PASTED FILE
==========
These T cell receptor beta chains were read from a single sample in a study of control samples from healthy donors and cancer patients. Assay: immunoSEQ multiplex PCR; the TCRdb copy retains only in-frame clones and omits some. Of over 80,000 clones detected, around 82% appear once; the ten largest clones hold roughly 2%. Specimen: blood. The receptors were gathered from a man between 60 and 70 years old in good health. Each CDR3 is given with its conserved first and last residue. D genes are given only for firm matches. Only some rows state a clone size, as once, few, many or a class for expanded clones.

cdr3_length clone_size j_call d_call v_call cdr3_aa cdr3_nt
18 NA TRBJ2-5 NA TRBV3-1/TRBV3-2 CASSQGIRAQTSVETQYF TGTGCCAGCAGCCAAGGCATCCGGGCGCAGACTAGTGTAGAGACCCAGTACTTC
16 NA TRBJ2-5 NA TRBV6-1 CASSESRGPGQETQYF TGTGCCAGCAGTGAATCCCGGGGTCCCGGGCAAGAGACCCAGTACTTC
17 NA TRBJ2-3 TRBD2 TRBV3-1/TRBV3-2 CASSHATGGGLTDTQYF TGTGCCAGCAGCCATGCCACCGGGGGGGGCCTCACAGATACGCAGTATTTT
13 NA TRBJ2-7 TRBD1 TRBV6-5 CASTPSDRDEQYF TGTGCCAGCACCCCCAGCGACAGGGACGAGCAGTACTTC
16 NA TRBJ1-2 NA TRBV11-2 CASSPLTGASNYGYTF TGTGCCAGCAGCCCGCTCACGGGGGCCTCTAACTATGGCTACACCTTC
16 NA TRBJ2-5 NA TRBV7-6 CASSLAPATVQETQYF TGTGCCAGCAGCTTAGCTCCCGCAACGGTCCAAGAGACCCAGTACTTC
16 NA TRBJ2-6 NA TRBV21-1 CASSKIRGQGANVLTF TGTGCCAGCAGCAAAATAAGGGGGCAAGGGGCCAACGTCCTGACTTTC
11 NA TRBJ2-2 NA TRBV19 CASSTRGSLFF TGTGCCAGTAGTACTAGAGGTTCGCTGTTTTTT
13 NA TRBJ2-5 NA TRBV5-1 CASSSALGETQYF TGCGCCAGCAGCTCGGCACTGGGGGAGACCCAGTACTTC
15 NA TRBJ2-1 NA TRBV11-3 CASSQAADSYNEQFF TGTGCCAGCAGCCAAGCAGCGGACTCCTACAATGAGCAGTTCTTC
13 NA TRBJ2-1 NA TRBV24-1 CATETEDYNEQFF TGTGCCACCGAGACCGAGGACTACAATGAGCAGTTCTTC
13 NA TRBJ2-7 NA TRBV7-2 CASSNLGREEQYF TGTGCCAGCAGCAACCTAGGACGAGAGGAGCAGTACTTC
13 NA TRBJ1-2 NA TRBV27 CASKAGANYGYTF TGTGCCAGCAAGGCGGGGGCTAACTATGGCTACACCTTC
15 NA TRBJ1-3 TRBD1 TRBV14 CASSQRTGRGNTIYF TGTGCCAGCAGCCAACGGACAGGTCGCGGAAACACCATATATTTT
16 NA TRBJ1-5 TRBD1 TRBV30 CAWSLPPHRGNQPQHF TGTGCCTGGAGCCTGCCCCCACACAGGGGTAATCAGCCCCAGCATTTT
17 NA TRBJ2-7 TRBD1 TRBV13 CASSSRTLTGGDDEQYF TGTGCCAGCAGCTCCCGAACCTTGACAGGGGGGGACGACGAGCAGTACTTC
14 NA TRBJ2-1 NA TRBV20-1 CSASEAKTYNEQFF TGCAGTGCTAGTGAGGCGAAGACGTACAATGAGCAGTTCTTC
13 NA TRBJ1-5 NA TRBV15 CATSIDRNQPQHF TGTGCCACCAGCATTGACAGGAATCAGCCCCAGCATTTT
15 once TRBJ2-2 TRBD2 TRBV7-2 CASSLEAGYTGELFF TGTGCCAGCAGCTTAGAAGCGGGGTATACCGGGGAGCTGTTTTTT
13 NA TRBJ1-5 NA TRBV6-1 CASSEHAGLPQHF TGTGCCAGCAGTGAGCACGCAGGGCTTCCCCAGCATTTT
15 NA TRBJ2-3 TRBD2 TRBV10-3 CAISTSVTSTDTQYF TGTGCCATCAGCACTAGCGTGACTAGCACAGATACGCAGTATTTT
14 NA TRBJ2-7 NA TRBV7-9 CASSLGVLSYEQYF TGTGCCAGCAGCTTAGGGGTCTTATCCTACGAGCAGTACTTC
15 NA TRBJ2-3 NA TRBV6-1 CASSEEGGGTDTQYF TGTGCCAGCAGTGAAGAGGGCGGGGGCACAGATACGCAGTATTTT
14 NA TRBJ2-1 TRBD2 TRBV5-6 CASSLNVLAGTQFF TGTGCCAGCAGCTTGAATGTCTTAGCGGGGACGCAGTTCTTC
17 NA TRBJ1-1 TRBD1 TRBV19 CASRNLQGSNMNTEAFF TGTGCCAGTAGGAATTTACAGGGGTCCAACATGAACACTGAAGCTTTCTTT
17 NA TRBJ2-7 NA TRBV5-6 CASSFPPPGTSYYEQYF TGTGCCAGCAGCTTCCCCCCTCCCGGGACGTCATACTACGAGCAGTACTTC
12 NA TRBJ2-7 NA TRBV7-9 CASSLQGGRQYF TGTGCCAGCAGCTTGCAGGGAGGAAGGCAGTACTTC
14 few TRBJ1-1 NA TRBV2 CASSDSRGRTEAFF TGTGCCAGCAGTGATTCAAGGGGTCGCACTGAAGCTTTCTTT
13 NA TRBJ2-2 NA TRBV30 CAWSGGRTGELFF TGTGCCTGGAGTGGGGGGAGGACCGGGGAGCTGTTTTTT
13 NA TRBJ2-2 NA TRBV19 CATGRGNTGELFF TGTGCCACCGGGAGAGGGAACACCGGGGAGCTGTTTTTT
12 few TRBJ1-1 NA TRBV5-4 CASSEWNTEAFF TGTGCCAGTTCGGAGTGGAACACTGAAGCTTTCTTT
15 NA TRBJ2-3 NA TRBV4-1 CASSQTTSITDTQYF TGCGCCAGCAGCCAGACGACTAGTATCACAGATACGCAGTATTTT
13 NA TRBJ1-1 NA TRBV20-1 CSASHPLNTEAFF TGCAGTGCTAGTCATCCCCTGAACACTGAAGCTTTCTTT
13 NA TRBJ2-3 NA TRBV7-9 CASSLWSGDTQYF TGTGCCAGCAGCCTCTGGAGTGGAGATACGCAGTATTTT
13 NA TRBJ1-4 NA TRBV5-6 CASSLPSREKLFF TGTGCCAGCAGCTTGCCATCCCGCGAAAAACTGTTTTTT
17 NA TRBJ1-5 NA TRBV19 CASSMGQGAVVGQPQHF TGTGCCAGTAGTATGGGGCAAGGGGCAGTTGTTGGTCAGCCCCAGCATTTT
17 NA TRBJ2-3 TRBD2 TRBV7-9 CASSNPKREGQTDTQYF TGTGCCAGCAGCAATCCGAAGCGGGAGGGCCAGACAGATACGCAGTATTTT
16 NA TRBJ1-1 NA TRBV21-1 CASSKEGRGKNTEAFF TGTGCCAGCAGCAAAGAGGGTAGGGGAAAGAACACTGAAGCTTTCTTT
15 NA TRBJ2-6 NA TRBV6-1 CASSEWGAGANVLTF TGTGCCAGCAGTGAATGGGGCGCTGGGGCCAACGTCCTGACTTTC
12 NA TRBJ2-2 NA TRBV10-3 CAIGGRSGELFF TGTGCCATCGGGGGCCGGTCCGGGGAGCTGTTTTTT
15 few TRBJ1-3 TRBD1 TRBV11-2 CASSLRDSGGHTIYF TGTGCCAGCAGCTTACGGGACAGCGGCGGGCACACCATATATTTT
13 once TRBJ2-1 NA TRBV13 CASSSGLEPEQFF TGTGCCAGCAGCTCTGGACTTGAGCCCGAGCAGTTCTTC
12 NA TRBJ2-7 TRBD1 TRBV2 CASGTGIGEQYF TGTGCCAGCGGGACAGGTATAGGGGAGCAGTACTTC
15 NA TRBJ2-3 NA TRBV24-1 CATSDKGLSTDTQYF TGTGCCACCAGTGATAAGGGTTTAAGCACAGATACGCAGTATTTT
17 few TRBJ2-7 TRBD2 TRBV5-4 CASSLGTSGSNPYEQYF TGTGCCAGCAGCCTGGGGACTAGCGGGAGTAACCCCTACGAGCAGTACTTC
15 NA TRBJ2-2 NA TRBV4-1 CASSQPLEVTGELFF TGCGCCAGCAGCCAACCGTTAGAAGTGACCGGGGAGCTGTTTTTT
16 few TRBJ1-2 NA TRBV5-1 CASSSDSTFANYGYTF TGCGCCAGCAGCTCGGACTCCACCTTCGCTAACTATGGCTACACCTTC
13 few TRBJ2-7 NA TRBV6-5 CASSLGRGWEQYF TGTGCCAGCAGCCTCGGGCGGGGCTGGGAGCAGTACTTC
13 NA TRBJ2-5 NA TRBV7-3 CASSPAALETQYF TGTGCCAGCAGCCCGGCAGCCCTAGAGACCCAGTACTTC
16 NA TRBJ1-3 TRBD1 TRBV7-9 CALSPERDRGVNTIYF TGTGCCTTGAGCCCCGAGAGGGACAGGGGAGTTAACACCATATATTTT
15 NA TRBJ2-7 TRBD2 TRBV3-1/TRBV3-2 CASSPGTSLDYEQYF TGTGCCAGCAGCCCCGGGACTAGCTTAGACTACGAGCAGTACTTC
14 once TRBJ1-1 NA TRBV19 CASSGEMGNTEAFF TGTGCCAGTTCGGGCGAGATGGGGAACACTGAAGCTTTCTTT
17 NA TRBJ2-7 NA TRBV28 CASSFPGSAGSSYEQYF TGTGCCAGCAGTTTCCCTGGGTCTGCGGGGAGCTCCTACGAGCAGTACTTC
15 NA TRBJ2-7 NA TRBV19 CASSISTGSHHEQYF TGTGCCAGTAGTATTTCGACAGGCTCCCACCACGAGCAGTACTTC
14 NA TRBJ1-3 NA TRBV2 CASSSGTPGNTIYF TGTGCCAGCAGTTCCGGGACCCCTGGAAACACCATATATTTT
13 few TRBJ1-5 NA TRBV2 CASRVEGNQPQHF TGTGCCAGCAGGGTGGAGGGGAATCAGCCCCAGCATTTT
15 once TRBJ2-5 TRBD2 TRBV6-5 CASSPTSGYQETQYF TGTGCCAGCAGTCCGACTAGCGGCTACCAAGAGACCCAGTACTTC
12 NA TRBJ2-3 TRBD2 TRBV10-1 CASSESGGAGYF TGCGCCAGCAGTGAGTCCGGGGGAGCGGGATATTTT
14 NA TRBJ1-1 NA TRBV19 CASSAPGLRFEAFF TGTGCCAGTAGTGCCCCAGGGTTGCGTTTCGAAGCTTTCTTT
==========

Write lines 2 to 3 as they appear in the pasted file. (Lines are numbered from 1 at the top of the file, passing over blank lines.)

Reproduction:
cdr3_length clone_size j_call d_call v_call cdr3_aa cdr3_nt
18 NA TRBJ2-5 NA TRBV3-1/TRBV3-2 CASSQGIRAQTSVETQYF TGTGCCAGCAGCCAAGGCATCCGGGCGCAGACTAGTGTAGAGACCCAGTACTTC